Learning in Lecture and Lab

Lectures in the course will involve a fair bit of hands-on activities and discussion. Learning happens when someone is actively thinking about material and making connections between new material and already-known material. The lectures are designed to facilitate this, but you have to meet us halfway to make this work.

In particular, you are expected to participate in small group discussions as they arise during lecture. Sharing ideas on problems helps both you and your classmates (in hearing and responding to ideas of others, you strengthen your own conceptions of material).

Similarly, when we share out ideas from small groups to the class, talk and respond to each other, rather than expect the professor or staff to mediate. We’ll hop in if we think a point is being overlooked, but we want to encourage discussion within the class (again, because this is how you’ll learn the material better).

In part, this means that reading notes and watching lecture capture will only get you so far. We provide these as tools for reviewing content or catching up if you have to miss a day here and there, but they will not be good substitutes for being in class and participating in the activities and discussions.

Learning to Program

Learning to program involves developing several skills. We present this list not to overwhelm you, but to help you manage your learning. Each of you will find some of these skills easier to master than others. Paying attention to which skills you’ve mastered and which need more practice will help you focus your time and efforts in the class.

  • writing computations in the structured and precise notation of a programming language

  • understanding how the computer evaluates/runs programs in a given programming language

  • breaking down problems into individual steps that you can express in the programming language, then combine to produce a program that solves the give problem

  • reading existing programs (your own or others) to understand how and why they (don’t) work

  • locating and correcting errors in programs

  • communicating the design and intent of your programs to those who may read them later

  • testing that your program does what it is supposed to do

Learning to program involves internalizing the patterns within code: what statements are needed, where do they go, what statements are used for which tasks, etc. When you have internalized a code pattern, your brain can retrieve and reproduce it when you are given a similar problem to solve. You internalize code patterns by actually writing them down, not by reading them (writing and reading exercise different processes within the brain). This is also important because the order in which we write lines of code and the order in which we read them tend to be different. You need to practice each skill (reading and writing) independently.

Tip: When we cover new programming concepts, the notes will often list some additional practice problems. Try a couple of these to help your code writing come naturally, without your having to look back on your notes.

View CS as learning processes, not facts In some courses, you basically need to learn a bunch of facts and formulas and when to apply them. Programming is different: much of it is about learning a process of creating something or solving a problem, not about memorizing stuff (there’s a bit of memorizing stuff, but memorizing isn’t enough). Don’t expect to learn the material by reading it over and over. Instead, work on learning the steps we take and the questions we ask to make progress on problems. This goes back to the previous point: you won’t learn CS just by reading.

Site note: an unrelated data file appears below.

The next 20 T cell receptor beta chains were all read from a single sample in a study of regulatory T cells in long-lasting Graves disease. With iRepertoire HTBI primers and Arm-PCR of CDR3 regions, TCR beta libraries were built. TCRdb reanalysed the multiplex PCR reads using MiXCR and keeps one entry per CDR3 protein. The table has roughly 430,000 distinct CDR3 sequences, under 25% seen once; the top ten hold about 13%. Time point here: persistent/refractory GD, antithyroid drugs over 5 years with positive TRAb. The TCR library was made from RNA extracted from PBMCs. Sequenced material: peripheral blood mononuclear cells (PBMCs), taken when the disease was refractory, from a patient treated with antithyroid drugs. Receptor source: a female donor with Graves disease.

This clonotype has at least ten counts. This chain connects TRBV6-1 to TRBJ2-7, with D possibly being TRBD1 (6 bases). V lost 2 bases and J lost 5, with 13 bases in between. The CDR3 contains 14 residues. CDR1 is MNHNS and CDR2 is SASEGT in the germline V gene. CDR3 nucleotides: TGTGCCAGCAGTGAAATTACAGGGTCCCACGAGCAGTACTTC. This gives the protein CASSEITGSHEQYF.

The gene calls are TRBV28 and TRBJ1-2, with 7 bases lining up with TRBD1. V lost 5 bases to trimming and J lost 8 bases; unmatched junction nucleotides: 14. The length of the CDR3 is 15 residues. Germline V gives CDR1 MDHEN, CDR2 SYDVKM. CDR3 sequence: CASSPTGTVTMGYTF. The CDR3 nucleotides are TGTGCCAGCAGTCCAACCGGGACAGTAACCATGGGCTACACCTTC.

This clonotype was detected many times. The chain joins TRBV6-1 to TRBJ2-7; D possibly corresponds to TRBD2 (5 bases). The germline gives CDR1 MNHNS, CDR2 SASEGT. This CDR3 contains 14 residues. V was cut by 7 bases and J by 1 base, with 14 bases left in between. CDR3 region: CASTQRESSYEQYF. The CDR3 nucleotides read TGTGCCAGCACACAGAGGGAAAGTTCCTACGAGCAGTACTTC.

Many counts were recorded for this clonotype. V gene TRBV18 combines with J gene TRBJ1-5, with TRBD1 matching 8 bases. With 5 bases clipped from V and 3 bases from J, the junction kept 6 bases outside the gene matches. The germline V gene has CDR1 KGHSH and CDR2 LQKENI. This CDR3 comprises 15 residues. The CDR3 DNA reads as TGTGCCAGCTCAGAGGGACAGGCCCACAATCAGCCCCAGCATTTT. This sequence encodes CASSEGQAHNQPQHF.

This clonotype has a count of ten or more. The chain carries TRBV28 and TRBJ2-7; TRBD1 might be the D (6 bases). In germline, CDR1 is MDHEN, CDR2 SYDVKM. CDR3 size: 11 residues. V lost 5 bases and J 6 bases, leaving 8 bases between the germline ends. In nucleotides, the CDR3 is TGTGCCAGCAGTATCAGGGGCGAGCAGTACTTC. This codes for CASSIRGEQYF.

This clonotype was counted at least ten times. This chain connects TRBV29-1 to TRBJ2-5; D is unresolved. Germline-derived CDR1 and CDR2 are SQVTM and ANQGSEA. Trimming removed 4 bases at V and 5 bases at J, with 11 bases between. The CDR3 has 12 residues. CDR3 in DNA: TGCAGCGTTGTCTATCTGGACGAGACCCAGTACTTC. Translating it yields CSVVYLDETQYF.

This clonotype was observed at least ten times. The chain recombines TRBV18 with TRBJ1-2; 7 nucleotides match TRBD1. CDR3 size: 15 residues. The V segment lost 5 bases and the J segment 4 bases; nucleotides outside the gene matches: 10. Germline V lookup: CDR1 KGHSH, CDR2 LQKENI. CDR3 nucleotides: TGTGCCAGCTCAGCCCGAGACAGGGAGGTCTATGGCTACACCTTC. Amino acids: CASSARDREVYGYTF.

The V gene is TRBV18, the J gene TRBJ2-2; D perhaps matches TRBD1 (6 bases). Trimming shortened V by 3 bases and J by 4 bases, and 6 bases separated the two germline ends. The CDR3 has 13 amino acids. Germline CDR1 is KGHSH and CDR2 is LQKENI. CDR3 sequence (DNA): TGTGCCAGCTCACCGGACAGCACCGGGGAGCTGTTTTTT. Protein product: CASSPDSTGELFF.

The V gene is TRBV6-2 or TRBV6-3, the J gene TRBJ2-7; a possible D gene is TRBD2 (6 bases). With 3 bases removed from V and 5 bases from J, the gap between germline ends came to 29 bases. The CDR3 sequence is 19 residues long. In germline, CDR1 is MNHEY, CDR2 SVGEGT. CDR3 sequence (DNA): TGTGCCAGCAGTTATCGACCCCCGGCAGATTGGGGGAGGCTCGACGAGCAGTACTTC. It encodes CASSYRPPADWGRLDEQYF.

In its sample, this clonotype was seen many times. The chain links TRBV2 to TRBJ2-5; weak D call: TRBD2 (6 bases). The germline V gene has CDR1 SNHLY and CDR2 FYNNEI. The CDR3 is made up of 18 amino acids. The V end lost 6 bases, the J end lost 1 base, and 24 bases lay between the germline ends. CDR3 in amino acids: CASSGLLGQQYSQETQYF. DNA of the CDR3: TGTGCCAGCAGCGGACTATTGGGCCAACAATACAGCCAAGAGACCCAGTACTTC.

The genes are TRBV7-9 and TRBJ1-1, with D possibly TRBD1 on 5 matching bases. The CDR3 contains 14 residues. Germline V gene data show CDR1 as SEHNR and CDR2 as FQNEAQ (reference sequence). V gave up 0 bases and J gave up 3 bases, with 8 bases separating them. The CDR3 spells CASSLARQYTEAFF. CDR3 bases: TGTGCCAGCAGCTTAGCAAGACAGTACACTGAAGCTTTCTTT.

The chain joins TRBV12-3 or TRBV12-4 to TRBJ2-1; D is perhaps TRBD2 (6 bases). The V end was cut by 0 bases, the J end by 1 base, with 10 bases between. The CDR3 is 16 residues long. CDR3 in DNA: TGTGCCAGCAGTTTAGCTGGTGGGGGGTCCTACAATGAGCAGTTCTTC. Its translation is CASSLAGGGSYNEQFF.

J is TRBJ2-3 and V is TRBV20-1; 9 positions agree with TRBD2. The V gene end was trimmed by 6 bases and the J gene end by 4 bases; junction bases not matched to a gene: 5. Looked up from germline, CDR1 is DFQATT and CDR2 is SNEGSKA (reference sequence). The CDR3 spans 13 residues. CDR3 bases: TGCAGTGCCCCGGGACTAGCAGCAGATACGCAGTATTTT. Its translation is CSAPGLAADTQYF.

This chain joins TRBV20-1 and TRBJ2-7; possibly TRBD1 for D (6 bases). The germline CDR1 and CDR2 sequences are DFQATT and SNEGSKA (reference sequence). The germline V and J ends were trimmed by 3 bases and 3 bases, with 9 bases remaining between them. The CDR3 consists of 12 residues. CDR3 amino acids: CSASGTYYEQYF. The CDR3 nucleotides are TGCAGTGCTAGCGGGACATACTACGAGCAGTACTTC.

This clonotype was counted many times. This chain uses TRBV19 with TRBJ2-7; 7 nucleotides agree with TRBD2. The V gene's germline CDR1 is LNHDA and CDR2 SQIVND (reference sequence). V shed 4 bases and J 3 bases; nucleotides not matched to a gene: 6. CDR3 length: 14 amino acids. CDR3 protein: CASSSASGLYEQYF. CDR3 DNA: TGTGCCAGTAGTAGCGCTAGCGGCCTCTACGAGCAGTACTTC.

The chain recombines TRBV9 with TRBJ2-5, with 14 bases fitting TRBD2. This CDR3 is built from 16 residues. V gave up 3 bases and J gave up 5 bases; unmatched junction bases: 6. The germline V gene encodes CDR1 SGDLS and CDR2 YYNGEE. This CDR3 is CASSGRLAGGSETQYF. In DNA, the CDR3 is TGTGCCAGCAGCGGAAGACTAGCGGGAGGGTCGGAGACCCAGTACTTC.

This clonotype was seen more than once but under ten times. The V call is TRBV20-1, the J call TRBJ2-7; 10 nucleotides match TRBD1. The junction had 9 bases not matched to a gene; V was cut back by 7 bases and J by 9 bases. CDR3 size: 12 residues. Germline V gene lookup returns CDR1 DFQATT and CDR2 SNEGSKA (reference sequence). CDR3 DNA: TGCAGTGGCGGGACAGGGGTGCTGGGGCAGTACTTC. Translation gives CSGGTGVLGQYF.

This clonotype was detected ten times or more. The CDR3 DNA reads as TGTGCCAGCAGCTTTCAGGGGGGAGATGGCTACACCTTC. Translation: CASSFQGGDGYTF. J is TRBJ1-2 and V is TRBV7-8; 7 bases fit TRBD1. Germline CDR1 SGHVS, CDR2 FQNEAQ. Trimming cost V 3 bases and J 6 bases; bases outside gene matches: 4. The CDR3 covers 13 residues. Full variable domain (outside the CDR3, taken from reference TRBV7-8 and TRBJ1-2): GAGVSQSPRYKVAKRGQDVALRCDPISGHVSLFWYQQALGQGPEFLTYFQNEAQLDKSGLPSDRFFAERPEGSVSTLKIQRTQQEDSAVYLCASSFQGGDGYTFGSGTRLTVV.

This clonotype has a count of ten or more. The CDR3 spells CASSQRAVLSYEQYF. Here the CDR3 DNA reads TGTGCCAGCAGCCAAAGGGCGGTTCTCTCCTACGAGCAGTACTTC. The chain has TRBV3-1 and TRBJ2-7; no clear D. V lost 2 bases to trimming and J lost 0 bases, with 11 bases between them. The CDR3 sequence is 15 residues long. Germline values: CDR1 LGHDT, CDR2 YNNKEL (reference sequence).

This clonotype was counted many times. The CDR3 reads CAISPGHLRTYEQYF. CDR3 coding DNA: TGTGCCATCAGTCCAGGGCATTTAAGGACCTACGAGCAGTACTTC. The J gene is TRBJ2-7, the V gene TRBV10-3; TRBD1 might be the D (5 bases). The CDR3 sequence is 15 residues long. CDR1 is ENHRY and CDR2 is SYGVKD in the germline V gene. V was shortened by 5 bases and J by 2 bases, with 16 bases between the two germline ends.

Tip: As you study, try to articulate the steps that we took to solve each problem. Don’t just try to memorize solutions.

Manually simulate how code runs on paper We understand concepts by building models of how they work. Think of a model as a high level map that helps you see how the various pieces of a problem fit together and evolve over time. If you develop a model of how programs work, for example, then you can use the model to understand and predict how new lines of code should fit into the program. Models are also important because they can break a larger problem into the sub-parts that you need to understand to make sense of the whole problem. Working through models can help you (and us) figure out the actual part of the problem on which you are stuck.

Tip: We will show you various models of how programs work and how data ties together. Practice using these models for specific programs, until you are confident that you understand how your programs run. Bring your models to office hours if you aren’t sure about how they work. Working with the models targets the low-level building blocks of learning to program.

Don’t believe in a “geek gene”: you can learn this with practice People often believe that programming and computer science is something that some people are “born” to do while others are not. At this level, this idea is false. It is true that different people absorb the techniques faster than others, but that doesn’t mean that only those with the “geek gene” can do well in CS. Approach CS as something that you can learn with practice; don’t tell yourself “I can’t do this because I’m not a CS person”. There’s much interesting research on something called mindset: very roughly, it says that if you assume intelligence is fixed rather than flexible, you engage differently with material.

Tip: Don’t fall into the trap of thinking that you can’t learn this. Some of your classmates have programmed before. Not surprisingly, that means they are better at it than you are right now. That doesn’t mean that you can’t learn to do this too. Work with the practice problems and the course staff.